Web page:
Movie review: King Corn August 18, 2009Posted by Angelique in Movie reviews.
Tags: agriculture, animal ag, animal rights, Animal welfare, Food ethics, movie review
King Corn is a rollicking jaunt though the life of an acre of corn, or more specifically, an acre of yellow dent #2, one of the industrial varieties that make up the vast majority of the corn currently grown in the US. Aaron Woolf’s documentary kicks off with a pair of friends who are informed by a scientist at the University of Virginia that they have corn in their hair – literally, that the composition of their hair indicates that their diet is corn-based. They’re confused, because they hardly ever allow an actual vegetable to cross their plates. But what does cross their plates is lots of corn-fed hamburger meat, corn-syrup laden soda, corn-oil doused fries, etc. So Ian and Curtis plant an acre of yellow dent #2 to follow it in its journey to their stomachs, a journey which takes them from an Iowa cornfield through a Colorado cattle feedlot to a Brooklyn, NY convenience store.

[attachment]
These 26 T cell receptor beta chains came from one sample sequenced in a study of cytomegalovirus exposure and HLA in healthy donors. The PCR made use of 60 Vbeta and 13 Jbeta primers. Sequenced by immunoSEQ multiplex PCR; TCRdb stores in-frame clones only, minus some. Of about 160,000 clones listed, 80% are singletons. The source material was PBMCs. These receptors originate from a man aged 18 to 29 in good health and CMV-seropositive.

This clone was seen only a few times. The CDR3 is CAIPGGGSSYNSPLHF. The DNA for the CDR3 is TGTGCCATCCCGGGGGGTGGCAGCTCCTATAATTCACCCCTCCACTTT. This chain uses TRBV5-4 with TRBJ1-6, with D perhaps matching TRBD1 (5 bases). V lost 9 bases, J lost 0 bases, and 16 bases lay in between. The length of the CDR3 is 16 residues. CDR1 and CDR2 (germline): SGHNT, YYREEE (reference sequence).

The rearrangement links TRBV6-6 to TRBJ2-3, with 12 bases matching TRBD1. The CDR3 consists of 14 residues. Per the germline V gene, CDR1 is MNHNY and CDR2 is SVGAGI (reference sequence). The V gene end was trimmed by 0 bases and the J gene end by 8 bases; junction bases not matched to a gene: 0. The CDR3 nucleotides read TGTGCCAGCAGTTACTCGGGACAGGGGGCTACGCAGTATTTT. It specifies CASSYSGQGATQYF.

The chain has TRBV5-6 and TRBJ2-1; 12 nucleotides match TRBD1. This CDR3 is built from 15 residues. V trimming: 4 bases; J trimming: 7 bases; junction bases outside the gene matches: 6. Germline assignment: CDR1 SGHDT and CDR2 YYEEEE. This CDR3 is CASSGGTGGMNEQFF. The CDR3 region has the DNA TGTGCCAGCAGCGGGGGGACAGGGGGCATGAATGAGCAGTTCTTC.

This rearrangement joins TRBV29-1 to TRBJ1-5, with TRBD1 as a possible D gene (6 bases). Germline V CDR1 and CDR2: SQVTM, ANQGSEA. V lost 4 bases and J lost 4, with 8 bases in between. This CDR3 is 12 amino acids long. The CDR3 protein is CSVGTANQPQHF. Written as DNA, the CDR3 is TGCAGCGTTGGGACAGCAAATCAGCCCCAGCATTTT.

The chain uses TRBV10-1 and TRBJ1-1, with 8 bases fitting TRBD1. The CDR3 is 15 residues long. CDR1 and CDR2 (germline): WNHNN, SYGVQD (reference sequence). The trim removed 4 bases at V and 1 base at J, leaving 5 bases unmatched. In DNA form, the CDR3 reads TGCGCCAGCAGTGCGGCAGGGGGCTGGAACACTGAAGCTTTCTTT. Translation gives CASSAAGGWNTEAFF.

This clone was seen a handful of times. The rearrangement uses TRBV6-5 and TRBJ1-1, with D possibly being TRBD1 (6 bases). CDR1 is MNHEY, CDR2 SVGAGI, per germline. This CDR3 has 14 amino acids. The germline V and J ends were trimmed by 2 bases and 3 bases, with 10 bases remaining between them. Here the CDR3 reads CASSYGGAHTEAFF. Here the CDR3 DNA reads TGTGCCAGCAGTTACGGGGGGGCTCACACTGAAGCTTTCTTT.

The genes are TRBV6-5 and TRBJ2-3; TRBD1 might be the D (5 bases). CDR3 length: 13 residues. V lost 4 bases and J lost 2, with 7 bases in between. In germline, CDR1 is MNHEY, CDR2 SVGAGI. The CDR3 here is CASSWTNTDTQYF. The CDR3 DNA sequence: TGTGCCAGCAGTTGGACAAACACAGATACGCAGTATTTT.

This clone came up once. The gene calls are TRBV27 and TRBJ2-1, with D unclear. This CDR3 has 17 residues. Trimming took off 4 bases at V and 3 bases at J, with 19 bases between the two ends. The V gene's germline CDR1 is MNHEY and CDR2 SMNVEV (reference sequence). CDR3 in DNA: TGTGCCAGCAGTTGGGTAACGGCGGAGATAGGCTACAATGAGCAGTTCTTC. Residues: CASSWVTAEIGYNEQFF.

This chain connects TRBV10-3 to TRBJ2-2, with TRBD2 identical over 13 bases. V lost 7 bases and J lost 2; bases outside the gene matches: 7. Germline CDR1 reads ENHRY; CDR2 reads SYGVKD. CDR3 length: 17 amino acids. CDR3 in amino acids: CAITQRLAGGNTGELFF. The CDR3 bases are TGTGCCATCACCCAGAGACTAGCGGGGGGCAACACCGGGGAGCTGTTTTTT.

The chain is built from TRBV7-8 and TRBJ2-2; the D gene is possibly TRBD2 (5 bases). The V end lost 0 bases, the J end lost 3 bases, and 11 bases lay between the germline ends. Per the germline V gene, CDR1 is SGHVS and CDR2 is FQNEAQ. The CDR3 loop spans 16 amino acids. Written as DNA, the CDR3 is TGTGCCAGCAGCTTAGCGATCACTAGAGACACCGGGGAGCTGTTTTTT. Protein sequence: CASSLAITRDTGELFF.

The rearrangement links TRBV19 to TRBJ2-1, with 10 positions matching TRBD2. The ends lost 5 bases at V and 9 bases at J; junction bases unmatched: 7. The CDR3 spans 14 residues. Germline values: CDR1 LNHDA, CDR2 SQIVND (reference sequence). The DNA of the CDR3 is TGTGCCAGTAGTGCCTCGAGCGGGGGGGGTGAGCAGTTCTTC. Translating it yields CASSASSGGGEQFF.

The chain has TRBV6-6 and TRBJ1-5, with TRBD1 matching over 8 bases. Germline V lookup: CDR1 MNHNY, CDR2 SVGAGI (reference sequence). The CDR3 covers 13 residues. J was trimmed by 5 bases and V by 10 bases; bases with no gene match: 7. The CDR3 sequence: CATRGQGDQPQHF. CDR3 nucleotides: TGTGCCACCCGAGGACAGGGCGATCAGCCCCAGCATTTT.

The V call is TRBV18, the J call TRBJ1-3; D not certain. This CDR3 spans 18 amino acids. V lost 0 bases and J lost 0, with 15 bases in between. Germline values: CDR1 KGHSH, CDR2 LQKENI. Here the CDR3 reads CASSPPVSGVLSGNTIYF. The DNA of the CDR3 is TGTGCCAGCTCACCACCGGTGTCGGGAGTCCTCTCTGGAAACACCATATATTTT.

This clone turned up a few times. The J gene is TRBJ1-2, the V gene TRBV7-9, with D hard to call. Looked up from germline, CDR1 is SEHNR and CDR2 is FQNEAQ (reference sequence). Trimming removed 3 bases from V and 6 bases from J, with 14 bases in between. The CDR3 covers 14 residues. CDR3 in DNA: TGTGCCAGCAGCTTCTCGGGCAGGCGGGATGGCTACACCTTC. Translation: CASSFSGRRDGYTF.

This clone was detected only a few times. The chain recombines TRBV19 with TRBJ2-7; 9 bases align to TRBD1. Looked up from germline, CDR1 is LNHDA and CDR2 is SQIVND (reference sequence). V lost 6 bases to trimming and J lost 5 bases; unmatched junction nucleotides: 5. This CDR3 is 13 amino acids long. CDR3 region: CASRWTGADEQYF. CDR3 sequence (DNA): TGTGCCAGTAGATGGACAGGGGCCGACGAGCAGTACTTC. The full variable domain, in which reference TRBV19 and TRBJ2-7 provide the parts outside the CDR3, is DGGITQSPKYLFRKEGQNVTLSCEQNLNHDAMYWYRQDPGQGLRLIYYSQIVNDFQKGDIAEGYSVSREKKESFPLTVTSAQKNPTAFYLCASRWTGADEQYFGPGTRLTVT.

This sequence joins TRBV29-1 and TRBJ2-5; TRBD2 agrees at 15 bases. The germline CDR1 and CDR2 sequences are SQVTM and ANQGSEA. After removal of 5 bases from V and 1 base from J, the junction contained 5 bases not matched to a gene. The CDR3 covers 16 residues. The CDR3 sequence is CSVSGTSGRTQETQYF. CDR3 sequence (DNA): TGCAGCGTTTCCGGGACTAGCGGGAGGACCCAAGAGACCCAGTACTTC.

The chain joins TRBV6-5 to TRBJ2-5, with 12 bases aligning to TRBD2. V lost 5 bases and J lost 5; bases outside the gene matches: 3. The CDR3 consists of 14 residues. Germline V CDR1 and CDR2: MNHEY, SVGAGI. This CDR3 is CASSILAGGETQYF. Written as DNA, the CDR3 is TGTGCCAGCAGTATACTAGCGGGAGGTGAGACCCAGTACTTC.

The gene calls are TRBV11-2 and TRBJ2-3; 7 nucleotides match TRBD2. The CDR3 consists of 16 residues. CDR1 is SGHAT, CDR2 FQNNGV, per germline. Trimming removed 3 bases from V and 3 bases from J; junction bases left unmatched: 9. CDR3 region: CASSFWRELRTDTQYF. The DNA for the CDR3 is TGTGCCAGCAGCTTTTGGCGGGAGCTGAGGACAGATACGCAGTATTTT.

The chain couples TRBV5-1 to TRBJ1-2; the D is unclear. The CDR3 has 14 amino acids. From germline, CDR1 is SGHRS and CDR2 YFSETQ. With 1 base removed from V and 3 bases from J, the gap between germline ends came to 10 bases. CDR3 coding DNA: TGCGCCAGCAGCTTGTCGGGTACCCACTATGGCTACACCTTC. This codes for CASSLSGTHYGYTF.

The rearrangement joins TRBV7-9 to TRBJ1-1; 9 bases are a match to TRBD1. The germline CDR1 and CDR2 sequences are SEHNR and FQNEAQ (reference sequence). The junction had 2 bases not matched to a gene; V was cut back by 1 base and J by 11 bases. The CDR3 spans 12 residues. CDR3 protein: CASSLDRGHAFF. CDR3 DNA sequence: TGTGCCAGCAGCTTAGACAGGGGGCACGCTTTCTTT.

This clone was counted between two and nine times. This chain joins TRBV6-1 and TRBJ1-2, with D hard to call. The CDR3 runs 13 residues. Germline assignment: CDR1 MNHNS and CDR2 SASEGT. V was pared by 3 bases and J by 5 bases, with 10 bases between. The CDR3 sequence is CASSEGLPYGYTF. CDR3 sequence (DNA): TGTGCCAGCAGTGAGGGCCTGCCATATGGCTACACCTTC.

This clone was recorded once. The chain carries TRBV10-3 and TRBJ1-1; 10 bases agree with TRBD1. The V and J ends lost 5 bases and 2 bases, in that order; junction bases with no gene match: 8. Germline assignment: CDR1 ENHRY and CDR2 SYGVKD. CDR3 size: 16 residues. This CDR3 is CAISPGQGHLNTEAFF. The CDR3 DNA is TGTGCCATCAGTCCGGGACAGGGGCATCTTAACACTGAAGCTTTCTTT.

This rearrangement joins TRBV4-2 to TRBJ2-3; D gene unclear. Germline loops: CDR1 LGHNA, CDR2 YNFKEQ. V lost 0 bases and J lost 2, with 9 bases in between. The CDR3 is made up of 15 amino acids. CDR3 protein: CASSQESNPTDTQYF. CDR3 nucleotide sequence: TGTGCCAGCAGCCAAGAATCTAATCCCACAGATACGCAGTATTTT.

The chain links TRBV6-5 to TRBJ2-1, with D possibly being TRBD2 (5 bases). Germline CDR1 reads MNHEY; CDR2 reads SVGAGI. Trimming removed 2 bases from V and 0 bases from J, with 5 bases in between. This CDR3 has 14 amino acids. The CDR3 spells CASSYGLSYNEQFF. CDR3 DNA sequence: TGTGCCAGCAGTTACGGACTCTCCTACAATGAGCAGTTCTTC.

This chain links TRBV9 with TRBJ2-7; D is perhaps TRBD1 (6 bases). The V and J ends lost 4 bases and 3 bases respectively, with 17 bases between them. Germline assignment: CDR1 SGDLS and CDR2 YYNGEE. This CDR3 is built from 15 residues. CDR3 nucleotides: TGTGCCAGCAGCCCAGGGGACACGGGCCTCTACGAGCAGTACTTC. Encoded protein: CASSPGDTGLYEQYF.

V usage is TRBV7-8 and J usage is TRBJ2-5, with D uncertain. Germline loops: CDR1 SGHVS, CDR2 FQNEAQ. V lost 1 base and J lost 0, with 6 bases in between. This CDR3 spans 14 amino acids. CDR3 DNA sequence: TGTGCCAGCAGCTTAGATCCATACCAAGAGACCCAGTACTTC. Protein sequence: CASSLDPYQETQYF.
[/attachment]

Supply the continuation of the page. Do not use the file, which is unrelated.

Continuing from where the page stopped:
Ian and Curtis are pretty laid-back protagonists, and they ensure that KC never gets preachy or depressing, even when they’re in the middle of a feedlot where the cows are sunk ankle-deep in their own shit. Their easy demeanor conceals two determined journalists, however, who score some thought-provoking interviews that are the opposite of dry documentary fodder. A couple of gems: Audrae Erickson, spokesperson for the Corn Refiners Association, whose polished and fluent explanation of why they can’t possibly visit the refinery – for their own good, of course – fits her right into the role of corporate stooge; and Earl Butz, the Nixon administration’s unapologetic driver of the current farm subsidy structure, whom you have a tough time villanizing as he powers himself down the hallway in his wheelchair, even as he praises the Age of Plenty (and plenty, and plenty more) that he ushered in.
At the end of it all, KC’s message is aptly captured by the sight of Iowa’s staggering corn mountains and the words of one of those interviewees: “We subsidize the Happy Meals, but we don’t subsidize the healthy ones.” Indeed.